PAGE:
The Ghost Map is written by Steven Johnson, author of the national bestsellers Everything Bad Is Good for You and Mind Wide Open: Your Brain and the Neuroscience of Everyday Life, as well as Emergence: The Connected Lives of Ants, Brains, Cities, and Software and Interface Culture: How New Technology Transforms the Way We Create and Communicate.
The Ghost Map takes place in the summer of 1854. A devastating cholera outbreak seizes London just as it is emerging as a modern city. Dr. John Snow, whose ideas about contagion had been dismissed by the scientific community, is spurred to intense action when the people in his neighborhood begin dying. When he creates the map that traces the pattern of outbreak back to its source, Dr. Snow didn’t just solve the most pressing medical riddle of his time. He ultimately established a precedent for the way modern city-dwellers, city planners, physicians, and public officials think about the spread of disease and the development of the modern urban environment.
(If you want to make a comment about this book, please scroll down to the box at the bottom of the page.)
1. How does the author make London a character of the book?
2. Has information literacy improved on the Web compared to 1854?
3. How does Johnson create suspense?
4. The Ghost Map is filled with historical and scientific tangents—. How do these enrich the storytelling?
5. How did Whitehead’s neighborhood knowledge help solve the case?
6. The profession of a physician was clearly a very different one in 1854 than it is now, particularly as John Snow practiced it. What do you see as the major differences?
7. What were some of the factors that contributed to the miasma theory?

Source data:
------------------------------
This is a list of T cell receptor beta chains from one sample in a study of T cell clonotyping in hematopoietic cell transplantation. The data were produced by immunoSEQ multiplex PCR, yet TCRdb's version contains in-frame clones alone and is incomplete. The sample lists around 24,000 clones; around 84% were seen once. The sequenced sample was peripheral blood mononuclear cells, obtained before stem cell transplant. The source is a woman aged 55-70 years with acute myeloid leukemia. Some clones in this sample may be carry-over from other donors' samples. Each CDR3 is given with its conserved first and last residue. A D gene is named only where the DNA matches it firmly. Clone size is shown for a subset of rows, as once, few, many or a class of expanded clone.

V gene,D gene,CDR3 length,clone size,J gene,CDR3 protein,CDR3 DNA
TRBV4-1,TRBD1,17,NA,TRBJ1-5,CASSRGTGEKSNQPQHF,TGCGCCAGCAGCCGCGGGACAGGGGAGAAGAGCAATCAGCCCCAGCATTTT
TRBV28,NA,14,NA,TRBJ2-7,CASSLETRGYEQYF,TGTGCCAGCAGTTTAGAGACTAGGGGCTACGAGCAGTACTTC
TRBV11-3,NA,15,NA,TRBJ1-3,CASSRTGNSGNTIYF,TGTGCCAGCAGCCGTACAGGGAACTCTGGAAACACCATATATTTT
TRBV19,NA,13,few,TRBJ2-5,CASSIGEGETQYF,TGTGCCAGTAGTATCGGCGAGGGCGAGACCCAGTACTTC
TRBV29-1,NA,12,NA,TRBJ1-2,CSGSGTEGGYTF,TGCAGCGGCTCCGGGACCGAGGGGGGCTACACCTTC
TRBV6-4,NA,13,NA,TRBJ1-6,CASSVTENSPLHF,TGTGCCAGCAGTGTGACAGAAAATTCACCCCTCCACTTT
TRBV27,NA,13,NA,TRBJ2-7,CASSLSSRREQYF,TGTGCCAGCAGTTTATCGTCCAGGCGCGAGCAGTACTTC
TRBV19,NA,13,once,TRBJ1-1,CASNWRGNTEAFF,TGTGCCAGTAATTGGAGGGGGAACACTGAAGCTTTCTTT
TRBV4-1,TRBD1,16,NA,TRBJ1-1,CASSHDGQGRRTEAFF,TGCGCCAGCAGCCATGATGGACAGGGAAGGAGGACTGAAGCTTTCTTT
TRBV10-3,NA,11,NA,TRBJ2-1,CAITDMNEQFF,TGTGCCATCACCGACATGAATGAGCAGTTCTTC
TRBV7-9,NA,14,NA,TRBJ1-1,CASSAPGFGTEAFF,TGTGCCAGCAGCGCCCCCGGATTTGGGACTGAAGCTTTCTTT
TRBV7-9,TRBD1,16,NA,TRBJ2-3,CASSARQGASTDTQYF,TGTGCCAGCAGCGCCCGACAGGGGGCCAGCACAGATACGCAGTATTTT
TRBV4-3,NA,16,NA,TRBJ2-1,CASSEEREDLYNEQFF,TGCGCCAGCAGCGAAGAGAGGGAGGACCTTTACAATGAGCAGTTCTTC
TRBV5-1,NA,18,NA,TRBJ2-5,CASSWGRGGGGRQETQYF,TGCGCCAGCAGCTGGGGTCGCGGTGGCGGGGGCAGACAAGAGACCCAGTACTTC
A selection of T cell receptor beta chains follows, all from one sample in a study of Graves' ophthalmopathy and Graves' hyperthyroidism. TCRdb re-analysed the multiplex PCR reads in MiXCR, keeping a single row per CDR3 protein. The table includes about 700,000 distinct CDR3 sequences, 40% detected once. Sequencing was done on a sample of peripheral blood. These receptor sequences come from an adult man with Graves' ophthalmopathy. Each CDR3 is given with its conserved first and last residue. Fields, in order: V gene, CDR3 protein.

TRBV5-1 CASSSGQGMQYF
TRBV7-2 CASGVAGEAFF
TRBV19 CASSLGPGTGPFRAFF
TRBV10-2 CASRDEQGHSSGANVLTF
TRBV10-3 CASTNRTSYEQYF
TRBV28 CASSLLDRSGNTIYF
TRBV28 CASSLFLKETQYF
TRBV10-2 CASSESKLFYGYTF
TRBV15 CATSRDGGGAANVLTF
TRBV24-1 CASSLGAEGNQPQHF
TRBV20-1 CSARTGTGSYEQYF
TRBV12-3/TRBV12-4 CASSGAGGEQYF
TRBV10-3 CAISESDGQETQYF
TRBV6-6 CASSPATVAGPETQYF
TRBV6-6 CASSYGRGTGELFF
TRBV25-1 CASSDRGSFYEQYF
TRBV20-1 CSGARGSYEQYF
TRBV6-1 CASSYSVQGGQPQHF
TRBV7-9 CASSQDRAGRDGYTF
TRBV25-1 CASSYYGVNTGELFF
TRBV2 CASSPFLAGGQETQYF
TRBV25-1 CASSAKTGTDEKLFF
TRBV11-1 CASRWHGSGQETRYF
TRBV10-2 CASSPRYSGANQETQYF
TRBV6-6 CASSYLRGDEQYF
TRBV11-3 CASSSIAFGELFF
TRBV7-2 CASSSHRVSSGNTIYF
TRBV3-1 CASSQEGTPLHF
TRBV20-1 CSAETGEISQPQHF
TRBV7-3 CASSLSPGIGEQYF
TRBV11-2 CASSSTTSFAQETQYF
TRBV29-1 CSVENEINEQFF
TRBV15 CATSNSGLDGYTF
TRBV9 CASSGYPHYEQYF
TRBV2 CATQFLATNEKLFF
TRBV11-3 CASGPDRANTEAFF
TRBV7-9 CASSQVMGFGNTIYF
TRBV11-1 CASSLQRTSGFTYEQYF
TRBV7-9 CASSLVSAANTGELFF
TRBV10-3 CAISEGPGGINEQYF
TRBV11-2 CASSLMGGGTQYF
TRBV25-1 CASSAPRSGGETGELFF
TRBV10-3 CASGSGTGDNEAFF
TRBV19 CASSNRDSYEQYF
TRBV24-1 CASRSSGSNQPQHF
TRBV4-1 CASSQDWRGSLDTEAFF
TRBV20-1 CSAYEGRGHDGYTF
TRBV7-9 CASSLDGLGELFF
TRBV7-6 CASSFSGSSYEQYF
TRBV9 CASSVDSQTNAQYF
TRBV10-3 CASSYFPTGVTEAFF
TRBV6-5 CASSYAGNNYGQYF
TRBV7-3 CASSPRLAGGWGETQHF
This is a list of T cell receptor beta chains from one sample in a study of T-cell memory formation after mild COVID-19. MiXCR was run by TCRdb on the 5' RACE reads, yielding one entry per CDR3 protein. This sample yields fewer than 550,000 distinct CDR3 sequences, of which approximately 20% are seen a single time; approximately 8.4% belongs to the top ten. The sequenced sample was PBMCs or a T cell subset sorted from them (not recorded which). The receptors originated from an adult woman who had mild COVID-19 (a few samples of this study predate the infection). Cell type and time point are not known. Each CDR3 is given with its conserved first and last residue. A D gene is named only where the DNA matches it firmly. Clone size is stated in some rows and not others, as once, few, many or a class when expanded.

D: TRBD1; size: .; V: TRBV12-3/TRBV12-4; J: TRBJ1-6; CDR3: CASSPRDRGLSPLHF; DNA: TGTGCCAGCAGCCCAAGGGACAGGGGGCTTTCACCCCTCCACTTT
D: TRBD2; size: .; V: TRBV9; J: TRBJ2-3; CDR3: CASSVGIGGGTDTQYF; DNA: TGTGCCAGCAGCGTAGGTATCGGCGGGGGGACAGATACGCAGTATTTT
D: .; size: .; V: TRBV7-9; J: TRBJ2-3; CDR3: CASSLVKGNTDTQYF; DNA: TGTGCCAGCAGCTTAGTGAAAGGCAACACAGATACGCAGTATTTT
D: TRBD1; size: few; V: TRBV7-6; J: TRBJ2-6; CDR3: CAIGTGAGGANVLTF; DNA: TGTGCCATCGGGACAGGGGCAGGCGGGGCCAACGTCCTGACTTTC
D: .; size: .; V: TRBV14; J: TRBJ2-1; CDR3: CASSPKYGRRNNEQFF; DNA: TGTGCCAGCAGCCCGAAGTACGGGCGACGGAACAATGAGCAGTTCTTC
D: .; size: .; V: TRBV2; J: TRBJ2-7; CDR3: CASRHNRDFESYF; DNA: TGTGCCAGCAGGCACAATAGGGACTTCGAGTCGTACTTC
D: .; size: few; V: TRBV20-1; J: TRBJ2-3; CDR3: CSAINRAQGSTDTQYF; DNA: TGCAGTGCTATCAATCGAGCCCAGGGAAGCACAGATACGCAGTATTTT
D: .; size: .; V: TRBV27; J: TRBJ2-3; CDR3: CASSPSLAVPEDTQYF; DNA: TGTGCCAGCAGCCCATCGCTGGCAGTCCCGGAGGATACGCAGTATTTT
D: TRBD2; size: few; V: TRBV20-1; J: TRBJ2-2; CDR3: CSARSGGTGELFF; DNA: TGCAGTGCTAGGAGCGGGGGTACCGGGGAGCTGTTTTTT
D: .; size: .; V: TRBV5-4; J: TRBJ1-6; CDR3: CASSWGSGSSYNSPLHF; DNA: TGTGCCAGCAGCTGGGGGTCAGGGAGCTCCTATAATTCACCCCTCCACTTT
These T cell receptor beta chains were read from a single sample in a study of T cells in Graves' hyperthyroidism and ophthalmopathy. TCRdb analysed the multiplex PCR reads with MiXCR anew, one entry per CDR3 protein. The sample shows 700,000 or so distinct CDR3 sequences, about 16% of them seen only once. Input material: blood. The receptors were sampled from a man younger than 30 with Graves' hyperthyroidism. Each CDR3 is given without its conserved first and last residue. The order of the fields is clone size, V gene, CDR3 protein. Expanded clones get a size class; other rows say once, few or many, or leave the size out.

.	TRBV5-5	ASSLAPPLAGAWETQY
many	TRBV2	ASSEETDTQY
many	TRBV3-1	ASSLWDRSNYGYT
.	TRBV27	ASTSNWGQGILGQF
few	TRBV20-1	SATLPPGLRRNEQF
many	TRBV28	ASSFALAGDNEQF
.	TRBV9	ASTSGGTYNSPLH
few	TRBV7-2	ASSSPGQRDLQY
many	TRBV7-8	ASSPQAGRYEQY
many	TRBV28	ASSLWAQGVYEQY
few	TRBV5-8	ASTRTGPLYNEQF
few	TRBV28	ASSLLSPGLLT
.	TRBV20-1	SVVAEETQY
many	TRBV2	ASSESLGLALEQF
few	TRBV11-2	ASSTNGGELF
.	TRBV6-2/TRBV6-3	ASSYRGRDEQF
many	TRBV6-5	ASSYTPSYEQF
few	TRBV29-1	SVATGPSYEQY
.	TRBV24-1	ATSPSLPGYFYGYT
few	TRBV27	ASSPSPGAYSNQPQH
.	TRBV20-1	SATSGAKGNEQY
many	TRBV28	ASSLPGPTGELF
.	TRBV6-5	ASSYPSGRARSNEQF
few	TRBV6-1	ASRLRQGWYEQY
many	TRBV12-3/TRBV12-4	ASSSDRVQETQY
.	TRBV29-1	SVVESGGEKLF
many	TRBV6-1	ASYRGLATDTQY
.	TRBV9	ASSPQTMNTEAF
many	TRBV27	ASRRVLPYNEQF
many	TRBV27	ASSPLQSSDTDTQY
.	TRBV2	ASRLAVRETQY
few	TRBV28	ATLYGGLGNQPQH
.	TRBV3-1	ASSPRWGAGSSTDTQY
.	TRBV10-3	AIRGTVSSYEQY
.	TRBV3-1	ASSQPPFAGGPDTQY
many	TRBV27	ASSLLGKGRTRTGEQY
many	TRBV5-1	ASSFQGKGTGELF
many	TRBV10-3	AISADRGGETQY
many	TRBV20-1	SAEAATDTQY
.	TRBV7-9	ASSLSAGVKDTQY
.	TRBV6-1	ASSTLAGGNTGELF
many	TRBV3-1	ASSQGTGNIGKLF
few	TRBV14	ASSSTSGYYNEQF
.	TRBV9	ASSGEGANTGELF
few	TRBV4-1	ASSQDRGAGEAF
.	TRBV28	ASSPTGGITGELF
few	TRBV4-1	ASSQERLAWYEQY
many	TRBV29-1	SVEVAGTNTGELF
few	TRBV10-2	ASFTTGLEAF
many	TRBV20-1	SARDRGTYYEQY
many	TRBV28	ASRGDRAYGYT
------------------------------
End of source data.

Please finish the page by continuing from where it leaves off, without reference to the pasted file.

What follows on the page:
8. How was the Board of Health both a positive and negative force as London evolved into a modern city?
9. Would you have chosen to live in London during the Victorian Era?
10. In his epilogue, Johnson posits that our survival as a “city-planet” relies on our willingness to embrace science and improve public health systems in the developing world. What do you see as the role of developed societies in this scenario? How do high profile philanthropists such as Bill and Melinda Gates fit into the picture?
The Ghost Map was a thoroughly researched and skillfully written book. The theme was appropriate for this time when we are in the throes of the COVID-19 pandemic. Yet there were differences that stood out. The size of the affected area was just a few blocks of London in The Ghost Map while the whole world is involved in the case of COVID – 19 today. The main similarity was that both potentially fatal events can be controlled by limiting transmission. In one it is air and the other water.
The problem in the Cholera epidemic was that the researchers who were trying to piece together evidence to determine the way the disease was transmitted were blocked by the authorities. The prevailing opinion was that Cholera was being spread through the highly unpleasant foul atmosphere called miasma. No amount of contrary evidence swayed those in charge of public health.
In The Ghost Map the area of concern affects a concentrated population and the offending organism is a newly discovered bacterium compared to a virus, today’s pathogen. The researchers in The Ghost Map had a special challenge. The only sure fire “treatment” for cholera is prevention because it acts rapidly and can be managed by supportive measures not always available and as a last resource, good luck. To block transmission the first challenge was to locate the source. In the current pandemic we know that the virus is airborne, and we know that the virus once it is established can spread rapidly and broadly through the air between people and contaminated surfaces.
The book reminded us of the importance of boiling water when there is concern about contamination. Recently we read about this being done in Texas in the wake of widespread power outages.
Living conditions, such as including animals in the household in some societies played a role in sanitation in the past. (It is common for a dog to sleep at the foot on my bed today with no evidence of harm). Also mentioned was the role rivers played in sewage, something that affects our lives today. In the book the Thames could be a ghastly affair in places.
The book had heroes who were dedicated to finding the causes but different in their approach. There were villains who hid behind the armor of bureaucracy thwarting the efforts of the dedicated researchers.
We all learned a lot and for the most part readers enjoyed the book.
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